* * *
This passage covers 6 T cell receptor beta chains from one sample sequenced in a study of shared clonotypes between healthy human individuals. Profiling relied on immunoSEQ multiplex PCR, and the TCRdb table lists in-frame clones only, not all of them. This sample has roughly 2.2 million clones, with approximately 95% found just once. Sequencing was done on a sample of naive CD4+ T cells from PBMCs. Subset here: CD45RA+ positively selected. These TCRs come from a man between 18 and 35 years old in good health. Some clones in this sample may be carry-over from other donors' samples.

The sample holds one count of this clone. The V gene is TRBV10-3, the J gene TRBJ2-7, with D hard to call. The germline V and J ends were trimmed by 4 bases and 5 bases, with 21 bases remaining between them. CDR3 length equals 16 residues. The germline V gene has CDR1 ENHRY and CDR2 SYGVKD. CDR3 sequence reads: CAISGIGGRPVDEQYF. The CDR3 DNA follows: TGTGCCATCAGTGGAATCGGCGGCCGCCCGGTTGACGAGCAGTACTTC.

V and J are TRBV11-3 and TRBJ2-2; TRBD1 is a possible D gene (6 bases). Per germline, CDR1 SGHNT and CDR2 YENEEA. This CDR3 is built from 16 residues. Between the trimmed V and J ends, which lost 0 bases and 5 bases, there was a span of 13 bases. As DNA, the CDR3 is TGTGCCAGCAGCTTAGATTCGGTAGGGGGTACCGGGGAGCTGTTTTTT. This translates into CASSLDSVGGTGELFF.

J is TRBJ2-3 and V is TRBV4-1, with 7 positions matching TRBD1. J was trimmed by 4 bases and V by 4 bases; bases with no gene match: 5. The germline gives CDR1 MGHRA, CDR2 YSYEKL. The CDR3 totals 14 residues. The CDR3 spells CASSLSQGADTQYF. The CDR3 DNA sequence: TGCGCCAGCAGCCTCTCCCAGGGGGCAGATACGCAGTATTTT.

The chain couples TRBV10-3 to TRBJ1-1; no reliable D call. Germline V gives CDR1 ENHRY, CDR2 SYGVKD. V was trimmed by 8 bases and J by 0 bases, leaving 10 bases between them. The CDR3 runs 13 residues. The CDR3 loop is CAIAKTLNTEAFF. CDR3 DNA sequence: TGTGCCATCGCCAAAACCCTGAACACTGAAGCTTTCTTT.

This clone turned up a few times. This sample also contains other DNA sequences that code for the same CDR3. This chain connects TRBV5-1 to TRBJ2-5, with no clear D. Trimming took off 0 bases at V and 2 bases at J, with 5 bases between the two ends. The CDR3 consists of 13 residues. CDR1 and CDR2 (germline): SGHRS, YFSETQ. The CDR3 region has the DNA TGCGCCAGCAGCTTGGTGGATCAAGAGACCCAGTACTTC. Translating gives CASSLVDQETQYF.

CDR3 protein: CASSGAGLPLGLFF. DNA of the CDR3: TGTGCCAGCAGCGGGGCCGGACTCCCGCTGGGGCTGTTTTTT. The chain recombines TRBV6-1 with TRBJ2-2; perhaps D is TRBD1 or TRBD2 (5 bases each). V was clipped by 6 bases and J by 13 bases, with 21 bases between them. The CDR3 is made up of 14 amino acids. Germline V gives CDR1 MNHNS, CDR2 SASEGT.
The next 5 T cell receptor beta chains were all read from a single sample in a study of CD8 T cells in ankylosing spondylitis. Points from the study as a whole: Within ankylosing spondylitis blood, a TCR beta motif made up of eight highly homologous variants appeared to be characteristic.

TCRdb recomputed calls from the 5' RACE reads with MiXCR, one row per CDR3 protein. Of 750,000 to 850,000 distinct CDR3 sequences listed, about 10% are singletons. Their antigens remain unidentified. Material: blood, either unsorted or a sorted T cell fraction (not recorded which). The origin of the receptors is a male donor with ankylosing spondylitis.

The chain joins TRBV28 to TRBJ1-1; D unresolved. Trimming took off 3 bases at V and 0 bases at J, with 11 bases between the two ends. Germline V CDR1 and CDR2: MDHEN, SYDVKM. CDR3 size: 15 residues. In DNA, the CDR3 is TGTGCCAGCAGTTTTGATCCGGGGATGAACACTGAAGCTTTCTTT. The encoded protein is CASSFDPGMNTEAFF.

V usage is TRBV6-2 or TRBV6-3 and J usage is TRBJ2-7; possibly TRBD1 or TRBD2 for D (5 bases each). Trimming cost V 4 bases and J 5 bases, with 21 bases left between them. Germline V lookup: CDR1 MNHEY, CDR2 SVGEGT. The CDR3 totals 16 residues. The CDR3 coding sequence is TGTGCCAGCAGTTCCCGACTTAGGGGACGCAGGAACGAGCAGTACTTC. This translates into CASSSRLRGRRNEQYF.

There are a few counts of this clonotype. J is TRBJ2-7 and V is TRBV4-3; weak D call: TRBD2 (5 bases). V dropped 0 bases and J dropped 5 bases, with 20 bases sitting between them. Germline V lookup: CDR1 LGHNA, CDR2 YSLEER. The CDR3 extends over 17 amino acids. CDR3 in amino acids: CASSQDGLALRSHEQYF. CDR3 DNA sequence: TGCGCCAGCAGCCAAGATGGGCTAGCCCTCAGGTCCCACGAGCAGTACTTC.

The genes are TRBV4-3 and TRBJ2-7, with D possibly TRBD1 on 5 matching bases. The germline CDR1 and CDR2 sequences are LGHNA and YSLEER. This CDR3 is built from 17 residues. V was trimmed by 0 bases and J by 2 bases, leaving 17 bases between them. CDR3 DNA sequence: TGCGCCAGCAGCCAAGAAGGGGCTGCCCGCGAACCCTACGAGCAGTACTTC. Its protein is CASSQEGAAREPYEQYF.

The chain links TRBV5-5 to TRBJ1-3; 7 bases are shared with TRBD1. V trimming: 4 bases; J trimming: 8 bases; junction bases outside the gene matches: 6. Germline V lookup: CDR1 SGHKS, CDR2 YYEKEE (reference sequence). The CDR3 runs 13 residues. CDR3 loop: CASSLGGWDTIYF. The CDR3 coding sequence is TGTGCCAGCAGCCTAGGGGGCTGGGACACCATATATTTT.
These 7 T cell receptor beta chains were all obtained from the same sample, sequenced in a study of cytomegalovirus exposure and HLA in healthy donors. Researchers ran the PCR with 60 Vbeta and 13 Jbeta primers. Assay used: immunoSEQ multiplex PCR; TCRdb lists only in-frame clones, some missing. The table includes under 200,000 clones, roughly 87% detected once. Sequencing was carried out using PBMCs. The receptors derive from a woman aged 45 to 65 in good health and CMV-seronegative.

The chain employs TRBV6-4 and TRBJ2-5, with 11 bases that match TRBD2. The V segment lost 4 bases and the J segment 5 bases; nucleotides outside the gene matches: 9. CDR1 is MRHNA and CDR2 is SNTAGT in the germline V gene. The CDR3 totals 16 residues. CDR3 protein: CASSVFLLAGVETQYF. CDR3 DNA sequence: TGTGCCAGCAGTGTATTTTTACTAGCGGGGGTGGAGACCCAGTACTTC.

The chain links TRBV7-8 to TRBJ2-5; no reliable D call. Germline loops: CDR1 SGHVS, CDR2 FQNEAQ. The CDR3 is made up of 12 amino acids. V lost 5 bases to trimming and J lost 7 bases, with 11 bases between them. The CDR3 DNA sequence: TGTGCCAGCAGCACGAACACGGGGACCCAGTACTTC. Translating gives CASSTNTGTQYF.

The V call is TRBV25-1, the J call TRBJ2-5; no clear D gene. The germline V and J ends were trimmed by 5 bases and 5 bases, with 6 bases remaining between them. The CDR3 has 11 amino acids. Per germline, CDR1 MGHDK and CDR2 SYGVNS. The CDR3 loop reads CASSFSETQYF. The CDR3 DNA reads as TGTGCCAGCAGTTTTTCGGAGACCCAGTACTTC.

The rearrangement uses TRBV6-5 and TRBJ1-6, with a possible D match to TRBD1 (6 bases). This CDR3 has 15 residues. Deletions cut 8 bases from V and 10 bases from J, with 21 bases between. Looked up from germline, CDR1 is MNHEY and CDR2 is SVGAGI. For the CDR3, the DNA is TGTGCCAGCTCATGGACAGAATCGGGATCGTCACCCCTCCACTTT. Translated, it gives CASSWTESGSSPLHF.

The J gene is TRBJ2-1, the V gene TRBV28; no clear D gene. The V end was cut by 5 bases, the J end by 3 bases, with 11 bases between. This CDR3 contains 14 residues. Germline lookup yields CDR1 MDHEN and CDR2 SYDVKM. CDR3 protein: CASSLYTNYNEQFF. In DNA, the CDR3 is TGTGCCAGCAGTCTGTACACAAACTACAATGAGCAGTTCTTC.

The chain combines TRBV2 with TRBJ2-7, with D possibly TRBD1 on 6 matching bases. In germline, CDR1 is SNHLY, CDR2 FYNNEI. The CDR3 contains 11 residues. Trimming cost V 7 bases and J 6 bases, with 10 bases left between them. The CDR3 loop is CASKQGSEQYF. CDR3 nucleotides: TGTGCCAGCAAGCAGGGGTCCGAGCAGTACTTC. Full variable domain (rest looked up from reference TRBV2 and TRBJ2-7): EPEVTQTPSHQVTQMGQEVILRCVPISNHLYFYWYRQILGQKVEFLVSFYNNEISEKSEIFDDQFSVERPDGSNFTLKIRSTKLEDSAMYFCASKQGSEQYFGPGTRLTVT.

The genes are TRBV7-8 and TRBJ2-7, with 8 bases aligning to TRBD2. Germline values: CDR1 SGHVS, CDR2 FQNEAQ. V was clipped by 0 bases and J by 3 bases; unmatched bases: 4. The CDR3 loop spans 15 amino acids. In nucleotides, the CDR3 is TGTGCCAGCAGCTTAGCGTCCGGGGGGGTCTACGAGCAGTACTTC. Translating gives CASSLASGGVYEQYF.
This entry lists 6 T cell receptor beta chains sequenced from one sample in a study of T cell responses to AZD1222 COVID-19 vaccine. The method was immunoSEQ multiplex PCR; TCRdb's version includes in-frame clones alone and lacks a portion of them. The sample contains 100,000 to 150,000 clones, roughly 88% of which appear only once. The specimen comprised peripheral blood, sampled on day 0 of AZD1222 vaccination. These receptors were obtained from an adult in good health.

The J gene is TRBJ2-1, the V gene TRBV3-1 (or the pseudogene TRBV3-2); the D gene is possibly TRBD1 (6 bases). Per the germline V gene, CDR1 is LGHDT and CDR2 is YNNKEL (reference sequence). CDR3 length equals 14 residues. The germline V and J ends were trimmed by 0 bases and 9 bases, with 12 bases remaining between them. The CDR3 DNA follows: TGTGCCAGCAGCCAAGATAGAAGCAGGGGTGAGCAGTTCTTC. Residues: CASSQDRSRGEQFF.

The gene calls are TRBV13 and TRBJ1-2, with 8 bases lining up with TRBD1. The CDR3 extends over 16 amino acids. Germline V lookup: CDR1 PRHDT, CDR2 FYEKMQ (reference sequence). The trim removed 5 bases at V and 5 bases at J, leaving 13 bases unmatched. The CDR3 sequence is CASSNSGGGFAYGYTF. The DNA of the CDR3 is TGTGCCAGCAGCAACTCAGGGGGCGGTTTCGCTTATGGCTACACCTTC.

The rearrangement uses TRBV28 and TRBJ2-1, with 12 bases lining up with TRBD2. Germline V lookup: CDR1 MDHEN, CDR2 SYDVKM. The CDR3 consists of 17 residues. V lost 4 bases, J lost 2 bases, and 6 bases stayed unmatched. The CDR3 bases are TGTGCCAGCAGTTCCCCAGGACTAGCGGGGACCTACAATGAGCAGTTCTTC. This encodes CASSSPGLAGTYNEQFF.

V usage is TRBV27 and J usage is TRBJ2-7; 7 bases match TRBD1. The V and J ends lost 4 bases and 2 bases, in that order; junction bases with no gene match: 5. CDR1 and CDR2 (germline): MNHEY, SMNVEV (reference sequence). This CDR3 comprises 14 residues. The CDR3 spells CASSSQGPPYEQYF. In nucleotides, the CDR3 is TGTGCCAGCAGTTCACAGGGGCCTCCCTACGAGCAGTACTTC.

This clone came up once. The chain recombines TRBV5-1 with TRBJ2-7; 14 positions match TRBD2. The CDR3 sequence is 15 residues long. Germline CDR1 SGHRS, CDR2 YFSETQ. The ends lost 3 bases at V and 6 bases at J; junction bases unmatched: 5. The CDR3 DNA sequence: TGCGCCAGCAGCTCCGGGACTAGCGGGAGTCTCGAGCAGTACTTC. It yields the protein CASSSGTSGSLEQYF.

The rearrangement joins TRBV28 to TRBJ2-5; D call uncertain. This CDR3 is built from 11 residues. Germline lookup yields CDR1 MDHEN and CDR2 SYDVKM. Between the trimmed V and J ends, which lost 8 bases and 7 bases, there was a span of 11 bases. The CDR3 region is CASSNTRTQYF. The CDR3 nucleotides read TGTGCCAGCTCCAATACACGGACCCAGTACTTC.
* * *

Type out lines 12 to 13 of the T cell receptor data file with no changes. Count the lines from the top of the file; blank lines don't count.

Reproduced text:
There are a few counts of this clonotype. J is TRBJ2-7 and V is TRBV4-3; weak D call: TRBD2 (5 bases). V dropped 0 bases and J dropped 5 bases, with 20 bases sitting between them. Germline V lookup: CDR1 LGHNA, CDR2 YSLEER. The CDR3 extends over 17 amino acids. CDR3 in amino acids: CASSQDGLALRSHEQYF. CDR3 DNA sequence: TGCGCCAGCAGCCAAGATGGGCTAGCCCTCAGGTCCCACGAGCAGTACTTC.

The genes are TRBV4-3 and TRBJ2-7, with D possibly TRBD1 on 5 matching bases. The germline CDR1 and CDR2 sequences are LGHNA and YSLEER. This CDR3 is built from 17 residues. V was trimmed by 0 bases and J by 2 bases, leaving 17 bases between them. CDR3 DNA sequence: TGCGCCAGCAGCCAAGAAGGGGCTGCCCGCGAACCCTACGAGCAGTACTTC. Its protein is CASSQEGAAREPYEQYF.